Sansho pepper has a similar flavour to Szechuan pepper. It has a note of peppery heat, followed by a faint numbing sensation, with a citrus flavour with a touch of sweetness. You can taste this distinct spiciness by trying popular dishes such as Szechuan chicken or Mapo Tofu.
Many Westerners might be familiar with lemon pepper - this is a more elevated, naturally lemony pepper. Buy the whole peppercorns if you can find them, although that might not be possible depending on where you live. Store in a dark, cool place in an airtight container.
Black cardamom is one of the most common Asian spices in Vietnamese, Indian, and Chinese cuisines. It has a robust menthol flavour. This spice also has undertones of resin, camphor, and a mildly minty scent that helps to balance the savoury flavour.
Black Cardamom Pods
Black cardamom, black pepper, cloves, and chillies are classified as "warming" spices because of these rich, overpowering undertones. So, it adds depth to braised meat and slow-cooked rice dishes. Buy the pods whole and test their scent by crushing them as you would with star anise. Store in a cool dark place in an airtight container.
After talking about black cardamom, you can't forget green cardamom. It is an undried version of the black cardamom pods. It is one of the most commonly used Asian spices, especially in sweet dishes.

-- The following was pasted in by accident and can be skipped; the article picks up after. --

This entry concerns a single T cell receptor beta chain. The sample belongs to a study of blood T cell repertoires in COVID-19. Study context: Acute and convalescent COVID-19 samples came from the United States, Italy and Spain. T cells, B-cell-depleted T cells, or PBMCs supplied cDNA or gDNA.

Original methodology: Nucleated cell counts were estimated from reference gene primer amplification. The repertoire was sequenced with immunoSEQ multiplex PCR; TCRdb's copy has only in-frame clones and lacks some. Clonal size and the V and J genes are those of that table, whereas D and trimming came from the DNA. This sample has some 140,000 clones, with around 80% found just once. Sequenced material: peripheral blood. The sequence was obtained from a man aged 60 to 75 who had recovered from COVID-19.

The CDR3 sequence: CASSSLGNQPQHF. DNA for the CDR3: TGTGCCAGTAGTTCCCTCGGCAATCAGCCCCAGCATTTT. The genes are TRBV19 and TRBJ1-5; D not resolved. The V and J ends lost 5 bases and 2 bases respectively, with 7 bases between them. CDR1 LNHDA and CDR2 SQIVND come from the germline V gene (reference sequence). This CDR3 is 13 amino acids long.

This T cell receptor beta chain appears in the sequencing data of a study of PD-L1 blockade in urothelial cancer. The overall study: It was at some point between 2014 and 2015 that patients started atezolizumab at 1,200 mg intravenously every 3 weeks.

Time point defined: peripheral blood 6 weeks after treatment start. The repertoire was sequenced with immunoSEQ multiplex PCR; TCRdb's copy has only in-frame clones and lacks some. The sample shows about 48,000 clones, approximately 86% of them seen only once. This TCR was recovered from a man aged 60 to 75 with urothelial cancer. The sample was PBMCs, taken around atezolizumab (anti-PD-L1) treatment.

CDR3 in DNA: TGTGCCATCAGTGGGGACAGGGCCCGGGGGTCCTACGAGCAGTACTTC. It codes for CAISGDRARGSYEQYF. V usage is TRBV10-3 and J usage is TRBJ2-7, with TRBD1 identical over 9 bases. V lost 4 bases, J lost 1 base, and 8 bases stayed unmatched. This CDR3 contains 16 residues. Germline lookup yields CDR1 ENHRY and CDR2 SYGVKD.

Green Cardamom Pods
The flavour of green cardamom is a herbal warmth that is more lemony than fennel and sweeter than cumin. It is a fragrant cross between eucalyptus, mint, and pepper. We recommend buying the whole pods. You should store them in a cool dark place and in an airtight container.
Whether it is as a powder, crushed, flakes, or even dried whole, no list of Asian spices can be complete without adding a little bit of, well, spice.
Ground Cayenne Chilli
Whichever form you prefer it in, vacuum seal the chilli and keep it away from heat and light. Whole dried chillies are the most cost-effective. You can also crush or powder according to your needs. However, they can be difficult to find whole.
Although basil may seem like a common flavouring to Westerners, the basil referred to when talking about Asian spices is not the same. Different kinds of basil leaves are used across different cuisines. Of course, use whichever you can find close to you.
Dried Basil Leaves
Try looking for the whole dried leaves or the lightly crushed ones. Store them in an airtight or vacuum-sealed container away from heat and moisture.
List of Top Asian Spices
- Sesame Seeds
- Star Anise
- Ginger Powder
- Szechuan Peppercorn
- Garlic Powder
- Sansho Pepper
- Black Cardamon
- Green Cardamon
- Dried Basil
We hope this article helped you learn about the 15 best Asian spices to keep in your pantry! If you want to see more from us, including our many tried and tested recipes for common Asian foods, follow us on Instagram @honestfoodtalks. Additionally, you can follow us on Pinterest if you use it to organise recipes (like we do!).